There has been much excitement since the BlackBerry 10 Jam conference that was hosted in Florida to give developers a look and feel for what is coming next from RIM. One of the most exciting things for the developers at the conference was the BlackBerry 10 Dev Alpha. This device is a slimmed down model of the BlackBerry PlayBook but with some BlackBerry 10 API hooks added in. This device we iterate in all of these posts is not the final hardware or software and is likely to change drastically. This is the official message from RIM that we cannot iterate enough:

The purpose of this seeding is to give BlackBerry 10 Jam developer attendees a testing device to create excitement as they start to develop BlackBerry 10 applications alongside us.

To be clear, this is not a BlackBerry 10 device. It’s the BlackBerry 10 Dev Alpha. It includes a modified version of the BlackBerry PlayBook OS which shows the path to the BlackBerry 10 OS, which has been customized to a phone. This device will allow developers to test the applications they are building with our BlackBerry 10 toolsets.

We wanted to write this article to give our BlackBerry Developers a chance to see what RIM is doing to encourage the community to start writing BlackBerry 10 apps now for when the first device is released later this year. We have a Dev Alpha device that we plan on writing a Development 101 series for the device as well as the PlayBook. We then plan on delving into the specific BlackBerry 10 API hooks that RIM has given us access to in a separate side tutorial series.

The interface of the Dev Alpha is not unlike the PlayBook and is in almost every way a twin on a smaller scale. We like the higher resolution the Dev Alpha has over the PlayBook as well. We did find that the resolution will give developers a lot of space to develop with, pixel wise, but with great power comes great responsibility. We found that the resolution hindered us while we were typing as the keyboard keys were too small. We are not sure if this is rectifiable in the settings but it will take some getting used to. We liked also that the hardware supported wireless networks to test on which is always a big must for developers using location and data across a wireless providers network. The camera on the back of the device is, in Binary Wasteland’s opinion, better than most cameras out there on mobile devices, including the iPhone 4S and possibly even the HTC Titan X310e.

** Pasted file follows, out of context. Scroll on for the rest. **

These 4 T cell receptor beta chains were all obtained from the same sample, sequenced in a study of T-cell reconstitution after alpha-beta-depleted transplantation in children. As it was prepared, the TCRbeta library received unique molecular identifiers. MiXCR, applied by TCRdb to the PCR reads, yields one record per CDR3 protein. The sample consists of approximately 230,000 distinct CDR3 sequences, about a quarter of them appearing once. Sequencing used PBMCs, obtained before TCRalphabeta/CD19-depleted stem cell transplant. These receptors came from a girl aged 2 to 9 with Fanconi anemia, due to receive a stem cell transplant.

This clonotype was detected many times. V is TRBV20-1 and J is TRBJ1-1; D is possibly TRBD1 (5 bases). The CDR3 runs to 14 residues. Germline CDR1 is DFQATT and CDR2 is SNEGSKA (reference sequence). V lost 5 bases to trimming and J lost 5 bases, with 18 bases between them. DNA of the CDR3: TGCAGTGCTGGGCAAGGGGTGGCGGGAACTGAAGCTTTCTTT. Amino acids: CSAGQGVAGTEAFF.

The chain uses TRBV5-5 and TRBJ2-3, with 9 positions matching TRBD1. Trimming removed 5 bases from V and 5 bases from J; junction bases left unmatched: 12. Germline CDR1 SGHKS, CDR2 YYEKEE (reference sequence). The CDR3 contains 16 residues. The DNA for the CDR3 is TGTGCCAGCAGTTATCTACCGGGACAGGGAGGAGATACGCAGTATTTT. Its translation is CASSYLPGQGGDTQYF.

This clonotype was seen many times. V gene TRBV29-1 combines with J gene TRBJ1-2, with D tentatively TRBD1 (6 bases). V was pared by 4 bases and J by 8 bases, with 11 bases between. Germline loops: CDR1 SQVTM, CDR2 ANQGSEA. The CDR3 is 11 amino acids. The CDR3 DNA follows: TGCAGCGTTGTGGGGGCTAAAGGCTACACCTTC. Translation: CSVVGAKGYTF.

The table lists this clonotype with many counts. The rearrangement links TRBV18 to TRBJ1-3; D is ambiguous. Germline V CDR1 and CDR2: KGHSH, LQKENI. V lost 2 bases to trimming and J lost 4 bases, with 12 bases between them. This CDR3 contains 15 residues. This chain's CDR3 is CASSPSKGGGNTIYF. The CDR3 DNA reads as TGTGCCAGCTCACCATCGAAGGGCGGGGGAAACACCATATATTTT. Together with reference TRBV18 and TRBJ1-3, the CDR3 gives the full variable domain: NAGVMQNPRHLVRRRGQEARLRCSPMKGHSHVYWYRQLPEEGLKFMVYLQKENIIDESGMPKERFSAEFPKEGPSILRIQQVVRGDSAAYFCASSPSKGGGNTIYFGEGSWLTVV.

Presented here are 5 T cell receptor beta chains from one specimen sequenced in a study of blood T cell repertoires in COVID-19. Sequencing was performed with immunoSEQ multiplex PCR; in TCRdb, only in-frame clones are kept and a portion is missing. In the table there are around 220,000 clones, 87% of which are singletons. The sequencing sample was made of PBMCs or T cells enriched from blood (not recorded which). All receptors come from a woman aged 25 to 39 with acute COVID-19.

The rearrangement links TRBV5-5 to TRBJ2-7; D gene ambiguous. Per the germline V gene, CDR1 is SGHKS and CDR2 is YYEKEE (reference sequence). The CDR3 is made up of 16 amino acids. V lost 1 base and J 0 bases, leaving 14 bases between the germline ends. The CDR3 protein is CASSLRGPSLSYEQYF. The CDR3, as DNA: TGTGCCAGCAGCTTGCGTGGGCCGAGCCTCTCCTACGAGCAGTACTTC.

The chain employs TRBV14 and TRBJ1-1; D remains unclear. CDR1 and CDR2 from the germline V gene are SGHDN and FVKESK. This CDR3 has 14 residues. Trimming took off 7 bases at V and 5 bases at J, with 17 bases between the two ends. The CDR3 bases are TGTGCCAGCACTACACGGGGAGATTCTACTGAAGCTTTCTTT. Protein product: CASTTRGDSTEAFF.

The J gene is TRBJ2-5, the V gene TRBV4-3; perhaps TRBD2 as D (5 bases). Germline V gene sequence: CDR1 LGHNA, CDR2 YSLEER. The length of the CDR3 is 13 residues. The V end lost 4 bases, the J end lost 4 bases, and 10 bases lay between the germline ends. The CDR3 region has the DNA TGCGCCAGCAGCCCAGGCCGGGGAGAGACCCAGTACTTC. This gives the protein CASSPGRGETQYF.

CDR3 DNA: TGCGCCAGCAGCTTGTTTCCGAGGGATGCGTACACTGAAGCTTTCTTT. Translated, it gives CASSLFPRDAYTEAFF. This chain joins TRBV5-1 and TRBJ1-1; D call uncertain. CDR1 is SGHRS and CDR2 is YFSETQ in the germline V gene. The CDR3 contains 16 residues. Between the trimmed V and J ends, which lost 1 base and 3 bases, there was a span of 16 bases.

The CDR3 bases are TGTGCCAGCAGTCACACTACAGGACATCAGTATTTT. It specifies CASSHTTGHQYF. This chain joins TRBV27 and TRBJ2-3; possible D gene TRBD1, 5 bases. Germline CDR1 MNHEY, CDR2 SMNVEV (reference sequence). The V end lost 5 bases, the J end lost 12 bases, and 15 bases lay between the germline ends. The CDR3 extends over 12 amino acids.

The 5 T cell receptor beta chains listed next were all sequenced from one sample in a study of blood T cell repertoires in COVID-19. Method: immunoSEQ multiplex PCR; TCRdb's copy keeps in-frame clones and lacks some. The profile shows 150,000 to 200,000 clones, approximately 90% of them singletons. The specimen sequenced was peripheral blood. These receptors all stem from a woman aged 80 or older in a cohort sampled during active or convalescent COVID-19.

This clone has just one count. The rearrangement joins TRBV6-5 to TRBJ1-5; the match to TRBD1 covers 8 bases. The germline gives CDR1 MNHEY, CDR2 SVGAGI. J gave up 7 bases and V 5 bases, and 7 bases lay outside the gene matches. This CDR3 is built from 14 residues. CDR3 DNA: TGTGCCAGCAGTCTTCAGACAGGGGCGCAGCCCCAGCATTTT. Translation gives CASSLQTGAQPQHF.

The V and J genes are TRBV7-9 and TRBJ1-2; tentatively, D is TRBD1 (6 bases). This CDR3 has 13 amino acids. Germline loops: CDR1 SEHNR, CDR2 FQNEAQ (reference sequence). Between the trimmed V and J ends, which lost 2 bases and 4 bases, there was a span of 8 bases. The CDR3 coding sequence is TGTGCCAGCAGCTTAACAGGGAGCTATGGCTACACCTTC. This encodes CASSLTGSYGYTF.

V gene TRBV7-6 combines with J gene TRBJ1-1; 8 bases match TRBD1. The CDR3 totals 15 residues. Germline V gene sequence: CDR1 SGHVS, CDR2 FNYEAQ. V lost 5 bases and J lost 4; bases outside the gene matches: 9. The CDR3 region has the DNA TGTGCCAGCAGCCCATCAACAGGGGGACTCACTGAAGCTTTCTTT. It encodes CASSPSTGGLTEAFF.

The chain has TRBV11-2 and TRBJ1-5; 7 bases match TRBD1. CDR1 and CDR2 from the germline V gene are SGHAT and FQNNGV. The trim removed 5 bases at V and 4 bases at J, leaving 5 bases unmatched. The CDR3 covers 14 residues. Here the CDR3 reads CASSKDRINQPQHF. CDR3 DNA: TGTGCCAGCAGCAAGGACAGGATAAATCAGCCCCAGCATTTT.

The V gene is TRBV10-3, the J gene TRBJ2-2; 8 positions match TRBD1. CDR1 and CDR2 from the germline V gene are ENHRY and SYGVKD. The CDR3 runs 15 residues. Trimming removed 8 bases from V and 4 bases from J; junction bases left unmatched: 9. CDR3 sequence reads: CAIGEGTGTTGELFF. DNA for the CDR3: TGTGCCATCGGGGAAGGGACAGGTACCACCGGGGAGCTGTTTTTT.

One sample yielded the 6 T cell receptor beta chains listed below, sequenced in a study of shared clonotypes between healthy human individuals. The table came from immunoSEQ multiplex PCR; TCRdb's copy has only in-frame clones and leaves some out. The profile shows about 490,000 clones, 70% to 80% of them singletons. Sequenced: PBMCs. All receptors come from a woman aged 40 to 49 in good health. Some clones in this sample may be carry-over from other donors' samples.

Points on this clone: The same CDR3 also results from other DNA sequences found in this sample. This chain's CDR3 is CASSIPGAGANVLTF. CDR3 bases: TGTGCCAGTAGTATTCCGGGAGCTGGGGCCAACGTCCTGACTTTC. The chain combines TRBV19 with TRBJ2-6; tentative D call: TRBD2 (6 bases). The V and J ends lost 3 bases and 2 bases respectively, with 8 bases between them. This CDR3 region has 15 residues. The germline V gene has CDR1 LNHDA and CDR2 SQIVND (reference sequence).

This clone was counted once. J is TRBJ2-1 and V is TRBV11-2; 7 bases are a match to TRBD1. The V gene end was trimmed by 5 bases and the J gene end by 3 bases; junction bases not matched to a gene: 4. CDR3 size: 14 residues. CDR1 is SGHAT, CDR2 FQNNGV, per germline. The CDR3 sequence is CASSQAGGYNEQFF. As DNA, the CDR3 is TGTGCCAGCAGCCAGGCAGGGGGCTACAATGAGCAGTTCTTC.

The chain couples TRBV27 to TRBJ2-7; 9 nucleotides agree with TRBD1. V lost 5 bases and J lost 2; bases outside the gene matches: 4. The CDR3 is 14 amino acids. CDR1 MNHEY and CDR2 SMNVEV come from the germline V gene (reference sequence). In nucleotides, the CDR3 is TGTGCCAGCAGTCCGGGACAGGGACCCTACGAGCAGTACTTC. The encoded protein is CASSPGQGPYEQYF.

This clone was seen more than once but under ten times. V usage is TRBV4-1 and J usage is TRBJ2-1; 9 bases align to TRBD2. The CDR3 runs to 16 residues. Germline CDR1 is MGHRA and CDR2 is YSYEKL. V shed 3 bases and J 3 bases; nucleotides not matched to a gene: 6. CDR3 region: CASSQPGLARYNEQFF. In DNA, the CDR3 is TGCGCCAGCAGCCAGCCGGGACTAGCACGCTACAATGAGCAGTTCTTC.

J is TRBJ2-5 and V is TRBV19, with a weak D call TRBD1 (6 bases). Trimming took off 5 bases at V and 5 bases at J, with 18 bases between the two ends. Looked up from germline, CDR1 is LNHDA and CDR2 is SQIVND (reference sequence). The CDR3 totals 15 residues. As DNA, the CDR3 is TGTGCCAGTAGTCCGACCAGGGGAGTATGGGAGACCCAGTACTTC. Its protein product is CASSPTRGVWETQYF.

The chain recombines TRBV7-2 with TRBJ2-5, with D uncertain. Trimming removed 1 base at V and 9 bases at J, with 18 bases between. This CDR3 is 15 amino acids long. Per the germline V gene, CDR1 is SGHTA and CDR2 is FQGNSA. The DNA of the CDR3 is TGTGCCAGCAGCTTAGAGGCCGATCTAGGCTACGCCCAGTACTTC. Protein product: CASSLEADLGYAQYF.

We found the lack of applications installed on the Dev Alpha somewhat discouraging as we would have liked to try the Cascades examples shown on the Keynote address of the device. We understand where RIM is coming from though allowing developers less distractions and more room to develop the applications they want and implement the examples on the BlackBerry website with minimal clutter. We think that this device will inspire developers to start getting hyped about the new BlackBerry 10 models coming and will drive consumers back to the BlackBerry devices through innovative and inspiring applications. We have much work to do developing for the BlackBerry 10 platform and creating a development 101 series for the rest of our developers out there so we will stop rambling and get to the gallery of photos we have for you. Let us know what you think of the BlackBerry 10 Dev Alpha and how you think RIM did on the announce in the comments below. Until the next BlackBerry 10 Dev Alpha update, Happy Hacking!


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